I've drawn the gates on the solder side to make it easier to draw the schematics. I hope that after flipping and flipping them I haven't drawn them wrong. The 74LS641 are bus transceivers. The bottom one seems wired to work as some kind of shift element.



    I've tracked a few tracks and identified some connections on the Harting.

    I still haven't checked connections within the 74's or the 2114s. ICs marked with an asterisk aren't confirmed (shadows, flash or not enough resolution for a successful identification). Some tracks from the top side are marked. Some Vcc and GND tracks are also identified, but this is not reflected on the image. Near the Harting there's a mark: "crt".



    Yesterday night, after some search I found only the documents for the original 6845-based AIM video card, but not this one in particular. Have you found them?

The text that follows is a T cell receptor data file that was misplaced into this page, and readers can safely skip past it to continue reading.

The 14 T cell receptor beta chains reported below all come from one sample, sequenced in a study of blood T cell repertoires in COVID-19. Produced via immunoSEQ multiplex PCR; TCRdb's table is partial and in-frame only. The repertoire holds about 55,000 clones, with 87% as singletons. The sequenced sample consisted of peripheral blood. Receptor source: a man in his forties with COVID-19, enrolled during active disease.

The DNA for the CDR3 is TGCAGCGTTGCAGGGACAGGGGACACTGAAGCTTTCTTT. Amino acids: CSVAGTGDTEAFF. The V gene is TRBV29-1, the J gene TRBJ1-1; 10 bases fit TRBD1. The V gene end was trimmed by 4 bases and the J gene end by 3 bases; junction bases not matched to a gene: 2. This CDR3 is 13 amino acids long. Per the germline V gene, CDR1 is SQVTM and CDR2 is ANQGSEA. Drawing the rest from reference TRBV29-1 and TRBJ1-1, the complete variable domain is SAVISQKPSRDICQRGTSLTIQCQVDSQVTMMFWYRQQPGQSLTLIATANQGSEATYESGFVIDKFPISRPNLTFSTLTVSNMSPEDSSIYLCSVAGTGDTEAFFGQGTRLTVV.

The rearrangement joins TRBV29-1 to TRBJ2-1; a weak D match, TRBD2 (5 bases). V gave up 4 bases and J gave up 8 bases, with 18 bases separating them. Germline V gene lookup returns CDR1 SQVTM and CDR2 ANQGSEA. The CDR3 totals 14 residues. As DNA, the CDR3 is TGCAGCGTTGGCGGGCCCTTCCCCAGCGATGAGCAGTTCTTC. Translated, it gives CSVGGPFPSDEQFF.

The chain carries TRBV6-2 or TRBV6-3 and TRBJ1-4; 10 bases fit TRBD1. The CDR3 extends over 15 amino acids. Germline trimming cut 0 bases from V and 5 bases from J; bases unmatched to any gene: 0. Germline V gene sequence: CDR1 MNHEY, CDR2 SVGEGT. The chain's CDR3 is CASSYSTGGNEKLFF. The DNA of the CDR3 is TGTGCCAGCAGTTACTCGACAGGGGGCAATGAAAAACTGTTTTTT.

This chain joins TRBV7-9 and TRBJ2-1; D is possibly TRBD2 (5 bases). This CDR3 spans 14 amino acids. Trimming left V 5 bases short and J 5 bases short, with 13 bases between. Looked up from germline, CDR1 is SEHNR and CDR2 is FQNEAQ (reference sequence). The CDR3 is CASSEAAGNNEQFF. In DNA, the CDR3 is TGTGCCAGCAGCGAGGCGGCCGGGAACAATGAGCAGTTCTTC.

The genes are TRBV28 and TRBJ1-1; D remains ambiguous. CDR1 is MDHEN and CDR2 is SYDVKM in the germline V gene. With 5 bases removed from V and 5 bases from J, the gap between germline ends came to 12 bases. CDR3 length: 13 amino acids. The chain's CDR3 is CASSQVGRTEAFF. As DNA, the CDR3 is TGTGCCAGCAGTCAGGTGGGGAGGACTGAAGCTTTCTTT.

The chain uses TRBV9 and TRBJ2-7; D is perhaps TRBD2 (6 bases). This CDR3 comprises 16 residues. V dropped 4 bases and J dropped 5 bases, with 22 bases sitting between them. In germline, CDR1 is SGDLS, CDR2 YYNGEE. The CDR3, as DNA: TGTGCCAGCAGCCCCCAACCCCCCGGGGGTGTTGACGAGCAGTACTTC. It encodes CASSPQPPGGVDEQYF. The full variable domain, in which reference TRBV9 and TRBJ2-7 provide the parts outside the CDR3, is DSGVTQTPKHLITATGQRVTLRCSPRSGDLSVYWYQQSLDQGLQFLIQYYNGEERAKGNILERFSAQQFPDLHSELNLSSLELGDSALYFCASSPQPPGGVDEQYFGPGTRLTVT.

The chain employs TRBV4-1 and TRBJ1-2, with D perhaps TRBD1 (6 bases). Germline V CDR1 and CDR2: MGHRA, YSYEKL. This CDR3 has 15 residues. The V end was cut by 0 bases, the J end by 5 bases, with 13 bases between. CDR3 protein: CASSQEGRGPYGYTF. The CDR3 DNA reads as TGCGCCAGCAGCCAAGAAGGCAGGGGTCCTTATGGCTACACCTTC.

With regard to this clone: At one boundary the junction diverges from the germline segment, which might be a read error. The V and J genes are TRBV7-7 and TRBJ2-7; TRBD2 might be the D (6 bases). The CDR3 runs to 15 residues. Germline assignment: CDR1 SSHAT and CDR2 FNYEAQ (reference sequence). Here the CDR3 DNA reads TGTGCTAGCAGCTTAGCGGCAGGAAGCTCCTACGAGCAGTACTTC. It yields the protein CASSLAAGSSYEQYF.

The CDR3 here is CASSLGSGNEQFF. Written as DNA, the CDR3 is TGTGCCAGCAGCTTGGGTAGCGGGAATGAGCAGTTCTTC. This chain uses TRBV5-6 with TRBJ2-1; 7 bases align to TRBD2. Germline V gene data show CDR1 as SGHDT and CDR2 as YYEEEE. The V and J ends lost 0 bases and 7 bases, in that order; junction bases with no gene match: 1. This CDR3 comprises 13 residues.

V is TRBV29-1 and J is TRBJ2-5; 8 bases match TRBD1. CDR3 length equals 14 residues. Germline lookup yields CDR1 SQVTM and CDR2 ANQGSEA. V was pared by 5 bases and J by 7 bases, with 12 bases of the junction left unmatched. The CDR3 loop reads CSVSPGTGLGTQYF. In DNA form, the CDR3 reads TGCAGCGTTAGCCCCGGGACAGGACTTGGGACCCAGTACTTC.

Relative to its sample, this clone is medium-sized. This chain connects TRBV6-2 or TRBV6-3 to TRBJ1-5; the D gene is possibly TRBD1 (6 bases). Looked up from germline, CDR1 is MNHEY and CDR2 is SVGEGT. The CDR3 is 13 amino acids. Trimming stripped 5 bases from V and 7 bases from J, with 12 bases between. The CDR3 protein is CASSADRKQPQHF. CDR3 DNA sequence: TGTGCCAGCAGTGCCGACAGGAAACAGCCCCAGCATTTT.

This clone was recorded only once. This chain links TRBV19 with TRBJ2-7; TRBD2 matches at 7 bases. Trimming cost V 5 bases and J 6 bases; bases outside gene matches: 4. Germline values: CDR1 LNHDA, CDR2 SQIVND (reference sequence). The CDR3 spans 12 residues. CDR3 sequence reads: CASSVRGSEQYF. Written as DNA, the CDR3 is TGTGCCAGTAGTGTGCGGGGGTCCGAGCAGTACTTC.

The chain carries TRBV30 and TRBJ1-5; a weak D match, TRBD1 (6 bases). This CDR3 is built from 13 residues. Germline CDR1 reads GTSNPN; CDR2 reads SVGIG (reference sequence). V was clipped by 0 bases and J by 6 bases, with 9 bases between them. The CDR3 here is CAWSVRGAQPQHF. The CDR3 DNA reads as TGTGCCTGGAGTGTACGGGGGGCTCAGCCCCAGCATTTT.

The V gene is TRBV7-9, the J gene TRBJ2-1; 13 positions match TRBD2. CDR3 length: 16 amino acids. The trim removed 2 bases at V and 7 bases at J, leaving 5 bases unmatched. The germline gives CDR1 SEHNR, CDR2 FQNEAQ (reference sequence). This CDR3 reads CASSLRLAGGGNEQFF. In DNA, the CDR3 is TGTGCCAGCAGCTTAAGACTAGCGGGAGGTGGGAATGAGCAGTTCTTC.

I would like to ask you if I could reuse your pictures to get an idea of how this board behaves.


    I have the original docs for the AIM. While I'm not willing to sell them (because then I'd have mine without docs) if you need any of them I could provide scans.

    You've got a nice piece here, I'll follow closely as my unit came with no extensions and learning about them is important to me. Note that is strange that is wasn't upgraded using the bus expansion slot, but the CPU socket. Just like PETs were meant to be upgraded.

    Good luck!


    Thank you for answering!

    The fate for most computers of that era is already sealed. With custom chipsets they will not last long. Other systems will last for a very long time, such as the Commodore PET (pre-CRTC), Apple II or the ZX-80, which are made of generic, off-the-shelf materials which, in case of the most specific ICs can be replaced with small mods. However, we have a case of a computer which has avoided its demise by getting rid of its ASIC. The ZX Spectrum case should be studied. They replaced the ageing ULA with (mostly) 74 series ICs. This means that, as long as the 74 series (with TTL levels), the Z80, its ROM and its RAM are made, Spectrums will be able to be made and repaired (although those with original board will eventually fail nevertheless).